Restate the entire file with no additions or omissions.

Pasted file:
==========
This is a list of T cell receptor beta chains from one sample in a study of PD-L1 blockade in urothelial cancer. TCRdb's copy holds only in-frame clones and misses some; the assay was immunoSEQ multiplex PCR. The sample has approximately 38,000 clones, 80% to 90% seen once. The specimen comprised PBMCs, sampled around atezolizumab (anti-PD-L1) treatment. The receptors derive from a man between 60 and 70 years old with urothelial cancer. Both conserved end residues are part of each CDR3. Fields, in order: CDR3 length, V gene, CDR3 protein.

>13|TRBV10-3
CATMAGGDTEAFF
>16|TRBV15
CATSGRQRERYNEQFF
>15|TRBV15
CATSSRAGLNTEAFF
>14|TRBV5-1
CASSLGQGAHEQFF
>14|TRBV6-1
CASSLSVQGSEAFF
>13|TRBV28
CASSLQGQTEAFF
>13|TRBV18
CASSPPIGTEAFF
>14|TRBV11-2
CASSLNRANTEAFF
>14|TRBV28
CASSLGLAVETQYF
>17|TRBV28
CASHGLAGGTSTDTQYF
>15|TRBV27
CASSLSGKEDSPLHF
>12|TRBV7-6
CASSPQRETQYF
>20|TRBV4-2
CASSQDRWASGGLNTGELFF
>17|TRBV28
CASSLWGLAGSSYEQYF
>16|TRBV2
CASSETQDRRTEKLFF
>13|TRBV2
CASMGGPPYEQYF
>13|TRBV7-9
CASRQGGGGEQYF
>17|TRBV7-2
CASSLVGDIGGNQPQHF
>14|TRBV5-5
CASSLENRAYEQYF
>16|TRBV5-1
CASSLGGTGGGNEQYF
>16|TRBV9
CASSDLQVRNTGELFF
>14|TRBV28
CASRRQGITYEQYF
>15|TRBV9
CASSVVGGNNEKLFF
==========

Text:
This is a list of T cell receptor beta chains from one sample in a study of PD-L1 blockade in urothelial cancer. TCRdb's copy holds only in-frame clones and misses some; the assay was immunoSEQ multiplex PCR. The sample has approximately 38,000 clones, 80% to 90% seen once. The specimen comprised PBMCs, sampled around atezolizumab (anti-PD-L1) treatment. The receptors derive from a man between 60 and 70 years old with urothelial cancer. Both conserved end residues are part of each CDR3. Fields, in order: CDR3 length, V gene, CDR3 protein.

>13|TRBV10-3
CATMAGGDTEAFF
>16|TRBV15
CATSGRQRERYNEQFF
>15|TRBV15
CATSSRAGLNTEAFF
>14|TRBV5-1
CASSLGQGAHEQFF
>14|TRBV6-1
CASSLSVQGSEAFF
>13|TRBV28
CASSLQGQTEAFF
>13|TRBV18
CASSPPIGTEAFF
>14|TRBV11-2
CASSLNRANTEAFF
>14|TRBV28
CASSLGLAVETQYF
>17|TRBV28
CASHGLAGGTSTDTQYF
>15|TRBV27
CASSLSGKEDSPLHF
>12|TRBV7-6
CASSPQRETQYF
>20|TRBV4-2
CASSQDRWASGGLNTGELFF
>17|TRBV28
CASSLWGLAGSSYEQYF
>16|TRBV2
CASSETQDRRTEKLFF
>13|TRBV2
CASMGGPPYEQYF
>13|TRBV7-9
CASRQGGGGEQYF
>17|TRBV7-2
CASSLVGDIGGNQPQHF
>14|TRBV5-5
CASSLENRAYEQYF
>16|TRBV5-1
CASSLGGTGGGNEQYF
>16|TRBV9
CASSDLQVRNTGELFF
>14|TRBV28
CASRRQGITYEQYF
>15|TRBV9
CASSVVGGNNEKLFF